• Time Frame: From inclusion up to discharge from hospital (max 30 days)
    • – Direct costs of prenatal, delivery, postnatal maternal care and neonatal care
  • To evaluate the impact of first-trimester PE screening on costs and cost effectiveness 2
    • Time Frame: From inclusion up to discharge from hospital (max 30 days)
    • – Total costs
  • To evaluate the impact of first-trimester PE screening on costs and cost effectiveness 3
    • Time Frame: From inclusion up to discharge from hospital (max 30 days)
    • – Incremental cost-effectiveness ratio: difference in costs/reduction in the incidence of severe perinatal morbidity

Participating in This Clinical Trial

Inclusion Criteria :

  • Ongoing intrauterine pregnancy between 11 and 14 WG – Singleton pregnancy – Age ≥18 years – Affiliated to or beneficiary of a health insurance system (including AME) – Signed informed consent Exclusion Criteria : – Gestational age <11 WG and >14 WG – Non-ongoing pregnancy – Multiple pregnancy – History of PE in a previous pregnancy – Pregnancies complicated by major fetal abnormality identified at the first-trimester ultrasound if performed before randomization – Absence of health insurance – Contraindication to aspirin (bleeding disorders such as von Willebrand's disease, active peptic ulceration, hypersensitivity to aspirin) – Women taking low-dose aspirin regularly before pregnancy (except ART indication) – Age <18 years – Poor understanding of the French language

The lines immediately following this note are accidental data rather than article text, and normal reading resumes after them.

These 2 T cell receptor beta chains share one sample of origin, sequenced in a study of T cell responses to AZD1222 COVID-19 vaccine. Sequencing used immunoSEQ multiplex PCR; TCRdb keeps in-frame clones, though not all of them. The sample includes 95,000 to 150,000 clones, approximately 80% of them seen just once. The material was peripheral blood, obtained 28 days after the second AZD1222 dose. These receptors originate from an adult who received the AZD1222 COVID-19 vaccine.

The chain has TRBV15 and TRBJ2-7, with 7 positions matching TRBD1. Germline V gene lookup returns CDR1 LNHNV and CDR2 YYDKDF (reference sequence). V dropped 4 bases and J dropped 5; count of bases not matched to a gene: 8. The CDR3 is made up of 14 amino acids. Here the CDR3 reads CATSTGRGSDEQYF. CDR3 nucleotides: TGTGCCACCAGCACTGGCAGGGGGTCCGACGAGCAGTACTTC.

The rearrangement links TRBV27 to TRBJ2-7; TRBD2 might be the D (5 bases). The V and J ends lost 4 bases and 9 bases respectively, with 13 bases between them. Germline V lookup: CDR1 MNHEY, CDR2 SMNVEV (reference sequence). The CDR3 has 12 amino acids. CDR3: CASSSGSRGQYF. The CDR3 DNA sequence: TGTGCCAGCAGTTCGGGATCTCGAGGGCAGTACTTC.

Gender Eligibility: Female

Minimum Age: 18 Years

Maximum Age: N/A

Are Healthy Volunteers Accepted: No

Investigator Details

  • Lead Sponsor
    • Assistance Publique – Hôpitaux de Paris
  • Collaborator
    • URC Necker Cochin
  • Provider of Information About this Clinical Study
    • Sponsor
  • Overall Official(s)
    • Catherine DENEUX, MD, PhD, Study Director, Institut National de la Santé Et de la Recherche Médicale, France
  • Overall Contact(s)
    • TSATSARIS Vassilis, MD, PhD, 01 58 41 38 71, vassilis.tsatsaris@aphp.fr